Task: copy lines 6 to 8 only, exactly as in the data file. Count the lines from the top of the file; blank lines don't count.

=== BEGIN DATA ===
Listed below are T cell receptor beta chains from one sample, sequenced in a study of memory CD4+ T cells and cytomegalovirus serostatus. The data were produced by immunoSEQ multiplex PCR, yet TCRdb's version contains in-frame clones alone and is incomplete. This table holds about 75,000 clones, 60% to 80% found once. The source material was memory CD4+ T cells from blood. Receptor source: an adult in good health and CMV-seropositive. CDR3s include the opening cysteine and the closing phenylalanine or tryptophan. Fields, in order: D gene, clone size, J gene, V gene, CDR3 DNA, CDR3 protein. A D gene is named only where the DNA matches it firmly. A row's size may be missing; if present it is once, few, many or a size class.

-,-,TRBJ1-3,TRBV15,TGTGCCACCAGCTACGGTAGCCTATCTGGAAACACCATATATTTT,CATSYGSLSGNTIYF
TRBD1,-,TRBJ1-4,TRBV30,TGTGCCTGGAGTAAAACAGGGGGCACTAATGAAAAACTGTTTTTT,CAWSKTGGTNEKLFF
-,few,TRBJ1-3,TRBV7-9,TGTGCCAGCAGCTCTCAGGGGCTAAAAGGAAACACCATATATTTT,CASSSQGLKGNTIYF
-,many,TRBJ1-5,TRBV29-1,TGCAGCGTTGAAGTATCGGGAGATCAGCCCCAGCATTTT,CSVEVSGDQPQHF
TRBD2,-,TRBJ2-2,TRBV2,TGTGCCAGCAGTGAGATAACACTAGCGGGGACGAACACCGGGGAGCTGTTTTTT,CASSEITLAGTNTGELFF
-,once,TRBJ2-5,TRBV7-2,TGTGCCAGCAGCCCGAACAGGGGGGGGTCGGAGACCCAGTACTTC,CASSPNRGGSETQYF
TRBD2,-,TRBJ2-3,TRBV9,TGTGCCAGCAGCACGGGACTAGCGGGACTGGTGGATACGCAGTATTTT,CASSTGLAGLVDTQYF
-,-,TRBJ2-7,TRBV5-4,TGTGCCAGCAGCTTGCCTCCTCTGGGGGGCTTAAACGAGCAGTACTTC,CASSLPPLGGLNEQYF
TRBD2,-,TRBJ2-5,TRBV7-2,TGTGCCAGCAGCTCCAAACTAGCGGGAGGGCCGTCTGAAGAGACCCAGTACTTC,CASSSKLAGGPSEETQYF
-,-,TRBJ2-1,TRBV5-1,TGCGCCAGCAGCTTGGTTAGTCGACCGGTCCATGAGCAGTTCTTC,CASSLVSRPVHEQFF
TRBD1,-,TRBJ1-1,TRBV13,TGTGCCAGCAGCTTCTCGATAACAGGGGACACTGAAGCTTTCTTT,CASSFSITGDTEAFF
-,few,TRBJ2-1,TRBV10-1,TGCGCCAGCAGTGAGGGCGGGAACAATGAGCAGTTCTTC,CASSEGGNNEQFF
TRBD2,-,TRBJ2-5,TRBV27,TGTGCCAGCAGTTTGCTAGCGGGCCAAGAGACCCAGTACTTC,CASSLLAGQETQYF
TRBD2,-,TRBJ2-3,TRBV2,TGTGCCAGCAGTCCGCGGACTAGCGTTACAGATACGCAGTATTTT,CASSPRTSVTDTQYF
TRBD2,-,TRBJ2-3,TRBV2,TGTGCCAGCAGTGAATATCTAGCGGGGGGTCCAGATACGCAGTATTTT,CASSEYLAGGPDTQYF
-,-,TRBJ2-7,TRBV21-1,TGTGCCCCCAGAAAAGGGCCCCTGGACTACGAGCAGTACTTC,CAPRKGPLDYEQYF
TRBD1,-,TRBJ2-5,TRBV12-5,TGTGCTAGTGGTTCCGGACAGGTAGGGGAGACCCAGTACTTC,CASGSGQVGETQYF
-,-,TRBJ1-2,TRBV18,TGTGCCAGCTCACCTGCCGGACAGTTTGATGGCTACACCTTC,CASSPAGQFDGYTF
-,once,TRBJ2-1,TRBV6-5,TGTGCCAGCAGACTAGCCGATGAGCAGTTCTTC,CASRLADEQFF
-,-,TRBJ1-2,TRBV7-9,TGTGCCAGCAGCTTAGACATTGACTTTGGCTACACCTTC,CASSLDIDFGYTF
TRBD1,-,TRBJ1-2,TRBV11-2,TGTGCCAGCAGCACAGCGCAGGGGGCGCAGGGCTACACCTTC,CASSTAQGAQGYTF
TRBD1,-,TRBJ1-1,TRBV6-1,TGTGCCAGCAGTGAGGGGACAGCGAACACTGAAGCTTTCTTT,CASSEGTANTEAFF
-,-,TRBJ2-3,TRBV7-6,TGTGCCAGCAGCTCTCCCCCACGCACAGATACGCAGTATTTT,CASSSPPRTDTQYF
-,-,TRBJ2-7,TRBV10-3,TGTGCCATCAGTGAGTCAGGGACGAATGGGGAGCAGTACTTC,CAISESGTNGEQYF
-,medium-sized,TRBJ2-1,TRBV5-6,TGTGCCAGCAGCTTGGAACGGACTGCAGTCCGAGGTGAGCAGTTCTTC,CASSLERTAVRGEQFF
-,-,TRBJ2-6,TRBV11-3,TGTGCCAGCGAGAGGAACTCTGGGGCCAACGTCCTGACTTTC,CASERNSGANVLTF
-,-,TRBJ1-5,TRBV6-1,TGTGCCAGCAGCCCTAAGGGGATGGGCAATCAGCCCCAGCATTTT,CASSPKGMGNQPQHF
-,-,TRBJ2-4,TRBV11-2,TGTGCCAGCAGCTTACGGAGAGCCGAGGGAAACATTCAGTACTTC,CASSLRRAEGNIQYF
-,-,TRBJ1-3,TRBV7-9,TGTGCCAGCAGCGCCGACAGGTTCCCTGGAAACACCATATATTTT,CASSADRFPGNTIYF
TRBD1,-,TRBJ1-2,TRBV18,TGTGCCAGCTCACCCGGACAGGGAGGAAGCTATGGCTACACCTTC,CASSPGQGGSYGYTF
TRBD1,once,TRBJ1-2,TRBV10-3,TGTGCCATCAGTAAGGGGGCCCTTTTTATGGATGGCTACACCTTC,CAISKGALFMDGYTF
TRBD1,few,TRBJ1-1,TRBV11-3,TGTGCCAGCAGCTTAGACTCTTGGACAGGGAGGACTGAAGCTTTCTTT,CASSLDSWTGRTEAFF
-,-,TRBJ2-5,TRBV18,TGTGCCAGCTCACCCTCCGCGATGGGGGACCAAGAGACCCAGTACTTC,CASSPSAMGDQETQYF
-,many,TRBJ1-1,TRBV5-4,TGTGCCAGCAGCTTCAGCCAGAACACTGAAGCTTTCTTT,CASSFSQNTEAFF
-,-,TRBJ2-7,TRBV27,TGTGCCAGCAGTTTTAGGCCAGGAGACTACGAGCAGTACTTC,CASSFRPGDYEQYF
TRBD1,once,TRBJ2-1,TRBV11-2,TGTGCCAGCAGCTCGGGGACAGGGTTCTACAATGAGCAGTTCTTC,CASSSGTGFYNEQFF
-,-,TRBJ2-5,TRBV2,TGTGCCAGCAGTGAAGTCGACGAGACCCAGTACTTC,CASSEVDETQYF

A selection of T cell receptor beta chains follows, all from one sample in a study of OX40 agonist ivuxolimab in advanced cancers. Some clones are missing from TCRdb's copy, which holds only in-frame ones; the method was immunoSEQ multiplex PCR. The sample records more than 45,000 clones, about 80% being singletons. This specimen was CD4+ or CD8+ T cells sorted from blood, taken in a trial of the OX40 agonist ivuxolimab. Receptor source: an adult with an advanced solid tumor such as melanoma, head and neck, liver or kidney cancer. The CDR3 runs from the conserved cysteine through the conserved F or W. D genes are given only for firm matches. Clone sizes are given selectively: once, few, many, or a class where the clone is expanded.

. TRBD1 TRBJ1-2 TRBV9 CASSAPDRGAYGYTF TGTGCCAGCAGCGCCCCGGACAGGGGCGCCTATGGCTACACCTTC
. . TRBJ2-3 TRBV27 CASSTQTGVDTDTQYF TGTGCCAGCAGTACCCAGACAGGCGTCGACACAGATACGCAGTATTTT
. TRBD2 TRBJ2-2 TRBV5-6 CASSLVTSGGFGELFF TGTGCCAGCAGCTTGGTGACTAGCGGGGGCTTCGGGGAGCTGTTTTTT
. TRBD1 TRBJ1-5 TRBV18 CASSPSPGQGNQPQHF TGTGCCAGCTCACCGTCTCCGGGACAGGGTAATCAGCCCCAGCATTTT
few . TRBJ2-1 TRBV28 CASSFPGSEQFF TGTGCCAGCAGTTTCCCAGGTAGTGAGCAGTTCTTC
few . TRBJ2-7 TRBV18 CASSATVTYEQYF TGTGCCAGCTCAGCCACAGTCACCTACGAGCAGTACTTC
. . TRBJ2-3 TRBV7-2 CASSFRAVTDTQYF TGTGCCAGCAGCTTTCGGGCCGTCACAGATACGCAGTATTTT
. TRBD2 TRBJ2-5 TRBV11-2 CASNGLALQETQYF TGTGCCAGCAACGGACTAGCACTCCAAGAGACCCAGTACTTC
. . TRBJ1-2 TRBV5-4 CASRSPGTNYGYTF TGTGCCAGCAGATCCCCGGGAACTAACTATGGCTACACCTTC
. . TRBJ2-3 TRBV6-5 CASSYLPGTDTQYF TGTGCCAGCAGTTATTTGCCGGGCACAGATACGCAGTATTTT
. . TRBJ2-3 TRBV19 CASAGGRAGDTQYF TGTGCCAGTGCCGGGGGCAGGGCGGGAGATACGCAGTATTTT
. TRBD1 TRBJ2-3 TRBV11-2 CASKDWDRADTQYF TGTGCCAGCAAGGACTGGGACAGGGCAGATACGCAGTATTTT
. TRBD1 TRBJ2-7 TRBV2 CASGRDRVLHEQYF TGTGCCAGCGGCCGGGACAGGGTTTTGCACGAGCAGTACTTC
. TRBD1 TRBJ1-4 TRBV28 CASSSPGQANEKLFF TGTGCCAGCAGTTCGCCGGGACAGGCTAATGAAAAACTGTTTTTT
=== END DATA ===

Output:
TRBD2,-,TRBJ2-2,TRBV2,TGTGCCAGCAGTGAGATAACACTAGCGGGGACGAACACCGGGGAGCTGTTTTTT,CASSEITLAGTNTGELFF
-,once,TRBJ2-5,TRBV7-2,TGTGCCAGCAGCCCGAACAGGGGGGGGTCGGAGACCCAGTACTTC,CASSPNRGGSETQYF
TRBD2,-,TRBJ2-3,TRBV9,TGTGCCAGCAGCACGGGACTAGCGGGACTGGTGGATACGCAGTATTTT,CASSTGLAGLVDTQYF